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Power, Sex, Suicide

Mitochondria and the Meaning of Life

Von Nick Lane
13 Minuten
Audio-Version verfügbar
Power, Sex, Suicide: Mitochondria and the Meaning of Life von Nick Lane

Power, Sex, Suicide (2005) reveals the incredible role that mitochondria play in the evolution of complex life forms. The book looks at various functions of multicellular organisms, including energy generation, cellular relationships and life cycles, and demonstrates the influence of mitochondria in each of these areas.

  • Biologists and biology students
  • People interested in the origin and evolution of life
  • Those who want to know more about life, sex and death from a biological perspective

Nick Lane is a British writer and professor of evolutionary biochemistry at University College London. His work has been published in distinguished scientific journals such as Nature, Scientific American and The Lancet.

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Power, Sex, Suicide

Mitochondria and the Meaning of Life

Von Nick Lane
  • Lesedauer: 13 Minuten
  • Verfügbar in Text & Audio
  • 8 Kernaussagen
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Power, Sex, Suicide: Mitochondria and the Meaning of Life von Nick Lane
Worum geht's

Power, Sex, Suicide (2005) reveals the incredible role that mitochondria play in the evolution of complex life forms. The book looks at various functions of multicellular organisms, including energy generation, cellular relationships and life cycles, and demonstrates the influence of mitochondria in each of these areas.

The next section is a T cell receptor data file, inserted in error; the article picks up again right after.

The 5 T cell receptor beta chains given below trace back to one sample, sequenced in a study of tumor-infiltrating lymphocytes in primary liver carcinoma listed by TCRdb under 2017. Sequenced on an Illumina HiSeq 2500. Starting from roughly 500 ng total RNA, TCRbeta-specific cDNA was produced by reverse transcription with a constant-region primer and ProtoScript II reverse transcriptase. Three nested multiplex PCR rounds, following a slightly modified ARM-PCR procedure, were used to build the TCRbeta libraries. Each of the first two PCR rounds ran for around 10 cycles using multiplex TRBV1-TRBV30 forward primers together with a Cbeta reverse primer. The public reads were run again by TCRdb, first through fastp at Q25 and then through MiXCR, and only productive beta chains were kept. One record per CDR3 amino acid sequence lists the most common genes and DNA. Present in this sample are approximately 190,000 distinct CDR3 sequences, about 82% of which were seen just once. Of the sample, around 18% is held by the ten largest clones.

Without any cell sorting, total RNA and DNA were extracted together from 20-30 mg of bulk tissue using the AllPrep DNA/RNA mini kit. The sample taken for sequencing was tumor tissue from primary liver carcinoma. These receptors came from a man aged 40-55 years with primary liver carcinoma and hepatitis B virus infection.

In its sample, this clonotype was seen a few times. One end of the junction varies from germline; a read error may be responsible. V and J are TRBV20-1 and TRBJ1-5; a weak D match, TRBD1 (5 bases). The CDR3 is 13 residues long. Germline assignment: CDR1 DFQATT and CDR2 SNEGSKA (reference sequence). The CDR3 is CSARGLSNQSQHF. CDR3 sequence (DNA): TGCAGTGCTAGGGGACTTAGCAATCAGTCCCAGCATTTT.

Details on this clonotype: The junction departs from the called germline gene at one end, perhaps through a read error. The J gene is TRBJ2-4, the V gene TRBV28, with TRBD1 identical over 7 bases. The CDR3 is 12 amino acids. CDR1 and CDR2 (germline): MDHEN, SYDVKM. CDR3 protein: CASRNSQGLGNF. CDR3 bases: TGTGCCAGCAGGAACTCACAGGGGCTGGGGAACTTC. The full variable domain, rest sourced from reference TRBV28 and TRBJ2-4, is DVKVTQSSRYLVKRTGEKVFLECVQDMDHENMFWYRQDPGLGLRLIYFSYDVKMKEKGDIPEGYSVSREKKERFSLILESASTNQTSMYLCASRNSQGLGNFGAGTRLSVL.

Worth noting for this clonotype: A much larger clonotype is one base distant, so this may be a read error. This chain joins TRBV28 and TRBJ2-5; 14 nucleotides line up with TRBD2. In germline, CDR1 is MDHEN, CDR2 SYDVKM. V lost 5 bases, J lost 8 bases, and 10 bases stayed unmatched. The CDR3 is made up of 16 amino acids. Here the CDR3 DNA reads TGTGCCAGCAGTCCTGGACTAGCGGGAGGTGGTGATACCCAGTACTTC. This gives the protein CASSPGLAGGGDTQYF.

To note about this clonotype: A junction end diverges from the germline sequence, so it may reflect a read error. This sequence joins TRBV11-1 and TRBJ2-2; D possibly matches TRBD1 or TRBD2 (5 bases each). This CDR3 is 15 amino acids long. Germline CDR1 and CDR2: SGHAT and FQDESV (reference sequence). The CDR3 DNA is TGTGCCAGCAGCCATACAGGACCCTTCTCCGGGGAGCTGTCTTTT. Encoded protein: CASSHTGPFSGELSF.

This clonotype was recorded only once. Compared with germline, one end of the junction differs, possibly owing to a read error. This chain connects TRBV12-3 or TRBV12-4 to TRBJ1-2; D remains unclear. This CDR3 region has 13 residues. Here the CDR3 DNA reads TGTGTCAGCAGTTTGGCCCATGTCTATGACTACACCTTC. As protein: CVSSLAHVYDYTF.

Kernaussage 1 von 8

Mitochondria lie at the center of all multicellular life.

Some 4 billion years ago, when life on Earth was just beginning, all that existed were algae and single-cell bacteria.

Six hundred million years ago – a mere sixth of the time that life has existed on Earth – more complex forms of life started to develop. These complex lifeforms are called multicellular organisms – they are a combination of numerous cells that have a variety of functions.

Not only did these new multicellular organisms have more cells, they also had different types of cells that fulfilled various functions. These multicellular organisms are eukaryotes, and each of their cells contains a nucleus. These eukaryotic cells are what humans and animals are made up of. More simple organisms, such as bacteria, are known as prokaryotes. Prokaryotic cells contain no nucleus.

For a long time, biologists thought that prokaryotes evolved into eukaryotes, which then transformed into complex entities such as humans. However, this isn’t exactly the case. These two types of cells are distinct from each other; for instance, eukaryotes are ten to 100 times larger than prokaryotes.

The biggest difference, though, is that complex multicellular organisms are made up of eukaryotic cells, which all have – or once had – mitochondria. Mitochondria live inside cells and produce energy.

So, if all complex life forms consist of eukaryotes, and eukaryotic cells only exist when they’ve come in contact with mitochondria, then it follows that mitochondria are at the center of all multicellular life.

Since all that existed in the beginning were prokaryotes such as algae and bacteria, it’s likely that eukaryotes came into existence via a merger between two prokaryotes: one being a mitochondria and the other a host cell. We’ll take a more detailed look at this later on.

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